No Greater Love: A Unique Portrait of the Carmelite Nuns DVD

Additional Information
  • Languages: English
  • Run Time: 100 min
  • Subtitles: Spanish

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No Greater Love: A Unique Portrait of the Carmelite Nuns

When it comes to dedication to film, people often think of the stories of great filmmakers and producers who dedicated years of their lives to their craft. Making a film is not an easy process and it takes multiple years of hard work to accomplish incredible things. This dedication to film can be seen in the making of the film No Greater Love: A Unique Portrait of the Carmelite Nuns. Filmed and created by Michael Whyte, this film was an incredible labor of love by this man. Michael Whyte was incredibly intrigued with the lives of the Carmelite nuns and he wanted to create a comprehensive film that would explore who they were and what they stood for. He wanted to get into the walls of the nunnery and see how it functioned and how the women worked together to create this unique community centered on God. And so Whyte wrote a letter, asking for permission to come in and film their location, showcasing their lives and the way that this community of women came together to love each other and work together to continue doing what they do. However, he was denied access, as it was an incredibly private place. A Less dedicated filmmaker would have been discouraged or backed off. But Whyte would not go down so easily. He knows that this was an important story and their lives needed to be shared with the world. And so he continued corresponding with the people there, and after ten years of communication, he was finally given access to visit the facility and learn about who the Carmelite nuns really were. This was an incredible and rare opportunity, and Michael Whyte was excited to finally have unrestricted and full access to the location, where he could learn about and film this unique congregation of people. Michael Whyte's journeys are documented on this thrilling video, No Greater Love: A Unique Portrait of the Carmelite Nuns.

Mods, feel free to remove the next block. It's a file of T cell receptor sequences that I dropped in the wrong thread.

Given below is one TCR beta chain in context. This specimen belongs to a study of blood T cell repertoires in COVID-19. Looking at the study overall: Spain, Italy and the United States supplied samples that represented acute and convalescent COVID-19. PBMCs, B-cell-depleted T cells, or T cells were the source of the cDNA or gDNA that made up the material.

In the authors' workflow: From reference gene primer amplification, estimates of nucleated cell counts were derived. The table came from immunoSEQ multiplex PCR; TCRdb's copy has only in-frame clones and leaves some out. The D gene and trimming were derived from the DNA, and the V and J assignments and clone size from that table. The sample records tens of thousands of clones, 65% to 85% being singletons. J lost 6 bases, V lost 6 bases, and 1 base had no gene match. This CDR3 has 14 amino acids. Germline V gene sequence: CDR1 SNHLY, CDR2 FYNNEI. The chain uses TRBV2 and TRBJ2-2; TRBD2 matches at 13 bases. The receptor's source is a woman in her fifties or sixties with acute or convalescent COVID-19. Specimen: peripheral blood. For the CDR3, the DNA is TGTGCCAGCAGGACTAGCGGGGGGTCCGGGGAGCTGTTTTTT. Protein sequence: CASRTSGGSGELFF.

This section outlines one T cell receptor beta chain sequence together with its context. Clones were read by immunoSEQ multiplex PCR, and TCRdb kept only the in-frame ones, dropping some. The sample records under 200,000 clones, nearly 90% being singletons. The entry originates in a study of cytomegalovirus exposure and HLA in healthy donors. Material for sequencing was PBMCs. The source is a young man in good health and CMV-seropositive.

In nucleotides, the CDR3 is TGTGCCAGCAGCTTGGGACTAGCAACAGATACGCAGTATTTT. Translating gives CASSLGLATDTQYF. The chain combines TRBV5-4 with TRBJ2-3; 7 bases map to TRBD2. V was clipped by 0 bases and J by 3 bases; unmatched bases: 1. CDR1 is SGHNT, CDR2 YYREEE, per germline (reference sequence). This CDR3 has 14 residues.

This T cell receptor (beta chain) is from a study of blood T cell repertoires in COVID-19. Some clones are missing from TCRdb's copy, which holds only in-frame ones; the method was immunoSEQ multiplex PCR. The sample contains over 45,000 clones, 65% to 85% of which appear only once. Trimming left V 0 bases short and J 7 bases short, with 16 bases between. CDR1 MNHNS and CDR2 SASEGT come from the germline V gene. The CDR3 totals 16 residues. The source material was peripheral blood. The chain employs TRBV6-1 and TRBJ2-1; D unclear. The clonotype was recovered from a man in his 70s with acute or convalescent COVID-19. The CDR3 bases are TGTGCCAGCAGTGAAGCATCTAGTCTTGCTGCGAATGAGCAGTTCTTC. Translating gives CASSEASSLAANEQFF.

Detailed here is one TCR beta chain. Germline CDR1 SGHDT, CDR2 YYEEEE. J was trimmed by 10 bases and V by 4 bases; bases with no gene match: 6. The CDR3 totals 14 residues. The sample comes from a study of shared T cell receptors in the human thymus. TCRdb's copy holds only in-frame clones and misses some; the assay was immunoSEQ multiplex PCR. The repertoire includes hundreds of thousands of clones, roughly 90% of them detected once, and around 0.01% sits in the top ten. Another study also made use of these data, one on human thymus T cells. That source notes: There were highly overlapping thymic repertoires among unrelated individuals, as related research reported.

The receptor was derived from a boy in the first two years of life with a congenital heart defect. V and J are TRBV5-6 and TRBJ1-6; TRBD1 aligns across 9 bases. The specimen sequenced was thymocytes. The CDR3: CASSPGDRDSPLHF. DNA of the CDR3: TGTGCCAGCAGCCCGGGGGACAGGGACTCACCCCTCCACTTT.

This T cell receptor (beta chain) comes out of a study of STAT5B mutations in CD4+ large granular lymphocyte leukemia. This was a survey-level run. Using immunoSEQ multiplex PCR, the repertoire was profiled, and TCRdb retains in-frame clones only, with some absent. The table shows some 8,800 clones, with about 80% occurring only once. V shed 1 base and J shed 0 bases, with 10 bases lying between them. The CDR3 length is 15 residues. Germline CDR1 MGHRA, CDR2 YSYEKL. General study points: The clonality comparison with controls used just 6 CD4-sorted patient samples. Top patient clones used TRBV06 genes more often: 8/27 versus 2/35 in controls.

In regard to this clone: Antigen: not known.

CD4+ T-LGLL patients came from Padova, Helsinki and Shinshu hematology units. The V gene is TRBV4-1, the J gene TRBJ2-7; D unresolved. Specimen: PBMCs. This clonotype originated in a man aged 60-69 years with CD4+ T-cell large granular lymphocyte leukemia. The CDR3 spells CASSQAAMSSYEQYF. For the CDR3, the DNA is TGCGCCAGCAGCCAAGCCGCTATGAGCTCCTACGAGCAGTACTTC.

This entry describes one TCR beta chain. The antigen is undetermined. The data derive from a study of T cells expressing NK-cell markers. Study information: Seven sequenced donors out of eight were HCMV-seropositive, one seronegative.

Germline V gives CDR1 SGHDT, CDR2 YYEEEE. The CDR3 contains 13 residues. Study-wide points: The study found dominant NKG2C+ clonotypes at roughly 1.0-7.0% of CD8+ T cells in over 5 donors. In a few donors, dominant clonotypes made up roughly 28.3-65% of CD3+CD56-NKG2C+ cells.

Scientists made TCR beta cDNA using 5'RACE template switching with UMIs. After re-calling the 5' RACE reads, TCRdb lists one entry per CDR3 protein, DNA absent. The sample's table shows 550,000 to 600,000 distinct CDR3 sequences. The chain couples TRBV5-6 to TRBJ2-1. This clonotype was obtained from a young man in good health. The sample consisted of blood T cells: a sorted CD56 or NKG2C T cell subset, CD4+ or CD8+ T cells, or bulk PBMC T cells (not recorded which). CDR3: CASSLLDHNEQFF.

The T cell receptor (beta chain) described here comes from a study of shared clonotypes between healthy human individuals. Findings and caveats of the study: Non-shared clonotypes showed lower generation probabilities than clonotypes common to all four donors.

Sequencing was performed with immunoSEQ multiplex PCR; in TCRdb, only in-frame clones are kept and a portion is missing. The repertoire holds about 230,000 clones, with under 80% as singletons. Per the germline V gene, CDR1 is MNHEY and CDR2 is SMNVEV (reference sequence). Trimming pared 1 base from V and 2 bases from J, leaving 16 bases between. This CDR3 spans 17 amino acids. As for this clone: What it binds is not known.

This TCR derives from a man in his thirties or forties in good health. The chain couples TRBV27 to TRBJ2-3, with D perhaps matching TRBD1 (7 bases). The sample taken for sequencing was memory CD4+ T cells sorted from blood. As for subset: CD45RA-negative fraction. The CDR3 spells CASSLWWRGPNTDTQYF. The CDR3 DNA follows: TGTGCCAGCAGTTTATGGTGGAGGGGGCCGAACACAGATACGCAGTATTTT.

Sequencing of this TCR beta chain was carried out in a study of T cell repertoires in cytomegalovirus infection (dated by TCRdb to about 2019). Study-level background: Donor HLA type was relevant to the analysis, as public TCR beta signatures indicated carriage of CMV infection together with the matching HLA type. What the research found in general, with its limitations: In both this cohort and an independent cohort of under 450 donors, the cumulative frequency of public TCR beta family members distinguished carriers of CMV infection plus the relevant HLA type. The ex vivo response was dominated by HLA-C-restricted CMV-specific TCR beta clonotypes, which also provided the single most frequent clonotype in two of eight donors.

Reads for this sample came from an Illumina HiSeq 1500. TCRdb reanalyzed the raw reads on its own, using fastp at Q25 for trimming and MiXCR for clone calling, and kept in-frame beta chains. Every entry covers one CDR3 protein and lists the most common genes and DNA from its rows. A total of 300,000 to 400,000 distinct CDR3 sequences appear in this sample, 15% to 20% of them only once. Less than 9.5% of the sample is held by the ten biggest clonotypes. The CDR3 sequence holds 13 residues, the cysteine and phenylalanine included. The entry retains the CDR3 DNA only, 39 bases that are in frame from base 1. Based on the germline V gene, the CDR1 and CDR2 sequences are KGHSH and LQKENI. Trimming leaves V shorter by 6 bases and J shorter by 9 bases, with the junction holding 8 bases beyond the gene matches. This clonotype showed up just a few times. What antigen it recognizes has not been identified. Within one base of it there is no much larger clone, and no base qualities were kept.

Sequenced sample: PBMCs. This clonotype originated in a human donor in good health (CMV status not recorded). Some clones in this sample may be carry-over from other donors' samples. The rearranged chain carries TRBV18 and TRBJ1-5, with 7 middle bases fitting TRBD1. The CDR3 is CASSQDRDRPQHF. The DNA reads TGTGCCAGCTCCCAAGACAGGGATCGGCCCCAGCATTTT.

The Carmelite Nuns

When Michael Whyte was given access to film No Greater Love: A Unique Portrait of the Carmelite Nuns, he had no idea what to truly expect from his experience. He didn't know how much he'd be able to see and he may not have been entirely sure how the film would play out or what would be learned through the experience. Much to his pleasant surprise, he was able to encounter God in this facility and there experience what a true community of like-minded people working together looked like. The Carmelite nuns live in the monastery of the Most Holy Trinity, located in Notting Hill in London. This location, known as a monastery was built in the year 1878 and has been used ever since as a place of worship for these people. Here in this unique monastery, you will find the Discalced Order of Carmelites, a very special group of nuns known for their vows of chastity, discipline, and silence. The nuns very rarely leave the monastery, going out only for regular doctor and dentist appointments.